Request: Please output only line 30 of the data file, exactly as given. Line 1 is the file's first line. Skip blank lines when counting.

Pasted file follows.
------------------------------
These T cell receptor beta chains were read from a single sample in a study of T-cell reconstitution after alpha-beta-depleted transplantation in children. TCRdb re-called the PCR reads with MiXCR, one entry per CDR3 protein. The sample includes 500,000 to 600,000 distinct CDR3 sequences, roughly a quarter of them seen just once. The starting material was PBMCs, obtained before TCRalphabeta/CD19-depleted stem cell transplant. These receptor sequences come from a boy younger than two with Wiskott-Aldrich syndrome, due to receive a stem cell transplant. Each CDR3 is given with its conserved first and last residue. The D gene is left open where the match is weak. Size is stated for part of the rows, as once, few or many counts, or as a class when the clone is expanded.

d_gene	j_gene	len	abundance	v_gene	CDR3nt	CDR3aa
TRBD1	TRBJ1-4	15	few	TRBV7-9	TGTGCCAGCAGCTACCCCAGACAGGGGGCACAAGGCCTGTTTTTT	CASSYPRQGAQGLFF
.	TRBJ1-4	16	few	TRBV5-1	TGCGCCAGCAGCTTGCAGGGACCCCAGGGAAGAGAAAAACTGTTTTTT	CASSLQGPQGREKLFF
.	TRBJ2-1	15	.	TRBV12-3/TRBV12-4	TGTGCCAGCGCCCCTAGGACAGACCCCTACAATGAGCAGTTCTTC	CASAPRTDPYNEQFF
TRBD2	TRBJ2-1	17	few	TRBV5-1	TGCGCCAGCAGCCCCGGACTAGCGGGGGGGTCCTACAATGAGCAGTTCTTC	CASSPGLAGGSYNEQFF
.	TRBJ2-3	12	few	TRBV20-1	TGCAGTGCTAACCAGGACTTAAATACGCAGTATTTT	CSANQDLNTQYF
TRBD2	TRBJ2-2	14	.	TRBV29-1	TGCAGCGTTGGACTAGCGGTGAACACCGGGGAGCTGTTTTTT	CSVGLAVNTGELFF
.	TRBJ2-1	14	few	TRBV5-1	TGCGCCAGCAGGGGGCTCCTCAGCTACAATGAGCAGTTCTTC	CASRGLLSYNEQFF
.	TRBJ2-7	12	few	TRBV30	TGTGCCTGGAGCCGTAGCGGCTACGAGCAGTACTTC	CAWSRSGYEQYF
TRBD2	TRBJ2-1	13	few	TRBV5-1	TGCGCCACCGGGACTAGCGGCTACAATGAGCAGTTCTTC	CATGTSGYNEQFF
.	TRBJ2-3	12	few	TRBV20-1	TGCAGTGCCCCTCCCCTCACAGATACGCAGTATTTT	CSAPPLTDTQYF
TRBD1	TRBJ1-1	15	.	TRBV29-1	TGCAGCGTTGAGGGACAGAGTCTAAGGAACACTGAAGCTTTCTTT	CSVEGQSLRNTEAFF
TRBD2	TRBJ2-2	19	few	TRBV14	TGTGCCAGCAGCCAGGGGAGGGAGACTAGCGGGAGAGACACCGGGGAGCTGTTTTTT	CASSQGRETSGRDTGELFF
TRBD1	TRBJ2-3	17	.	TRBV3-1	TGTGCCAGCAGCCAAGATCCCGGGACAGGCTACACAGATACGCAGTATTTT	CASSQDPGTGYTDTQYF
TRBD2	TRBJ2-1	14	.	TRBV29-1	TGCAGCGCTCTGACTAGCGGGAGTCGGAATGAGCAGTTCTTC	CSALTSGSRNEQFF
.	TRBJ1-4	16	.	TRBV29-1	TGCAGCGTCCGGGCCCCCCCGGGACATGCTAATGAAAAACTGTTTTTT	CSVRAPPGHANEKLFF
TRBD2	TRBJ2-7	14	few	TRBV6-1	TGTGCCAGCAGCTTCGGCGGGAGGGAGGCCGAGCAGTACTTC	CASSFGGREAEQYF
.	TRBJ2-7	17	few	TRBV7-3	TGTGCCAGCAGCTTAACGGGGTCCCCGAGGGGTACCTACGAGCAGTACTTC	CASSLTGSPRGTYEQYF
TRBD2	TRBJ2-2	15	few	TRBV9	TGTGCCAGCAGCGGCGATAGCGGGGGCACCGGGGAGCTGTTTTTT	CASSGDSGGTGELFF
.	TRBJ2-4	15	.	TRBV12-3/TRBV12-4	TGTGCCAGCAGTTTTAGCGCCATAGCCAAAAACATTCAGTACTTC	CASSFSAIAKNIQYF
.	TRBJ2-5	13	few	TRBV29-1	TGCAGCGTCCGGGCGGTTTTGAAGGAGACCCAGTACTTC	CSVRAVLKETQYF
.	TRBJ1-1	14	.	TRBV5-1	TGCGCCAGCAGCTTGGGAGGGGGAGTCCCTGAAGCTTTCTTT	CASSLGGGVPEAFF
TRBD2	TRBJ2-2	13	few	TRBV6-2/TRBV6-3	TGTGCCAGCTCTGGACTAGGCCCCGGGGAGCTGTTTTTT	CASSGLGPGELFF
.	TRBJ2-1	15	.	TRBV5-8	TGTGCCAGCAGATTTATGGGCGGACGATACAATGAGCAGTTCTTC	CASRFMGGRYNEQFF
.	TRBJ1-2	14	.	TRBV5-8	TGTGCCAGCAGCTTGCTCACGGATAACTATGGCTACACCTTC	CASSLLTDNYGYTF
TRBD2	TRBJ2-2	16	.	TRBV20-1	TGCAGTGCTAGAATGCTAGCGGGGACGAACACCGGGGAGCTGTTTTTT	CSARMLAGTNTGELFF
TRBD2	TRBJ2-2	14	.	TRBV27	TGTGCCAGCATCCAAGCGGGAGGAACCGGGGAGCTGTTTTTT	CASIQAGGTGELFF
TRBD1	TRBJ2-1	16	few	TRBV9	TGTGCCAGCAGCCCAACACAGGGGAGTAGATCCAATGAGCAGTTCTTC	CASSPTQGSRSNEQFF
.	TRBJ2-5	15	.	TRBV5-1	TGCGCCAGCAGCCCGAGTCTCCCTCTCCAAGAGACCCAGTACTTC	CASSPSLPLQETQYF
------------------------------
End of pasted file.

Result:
.	TRBJ2-5	15	.	TRBV5-1	TGCGCCAGCAGCCCGAGTCTCCCTCTCCAAGAGACCCAGTACTTC	CASSPSLPLQETQYF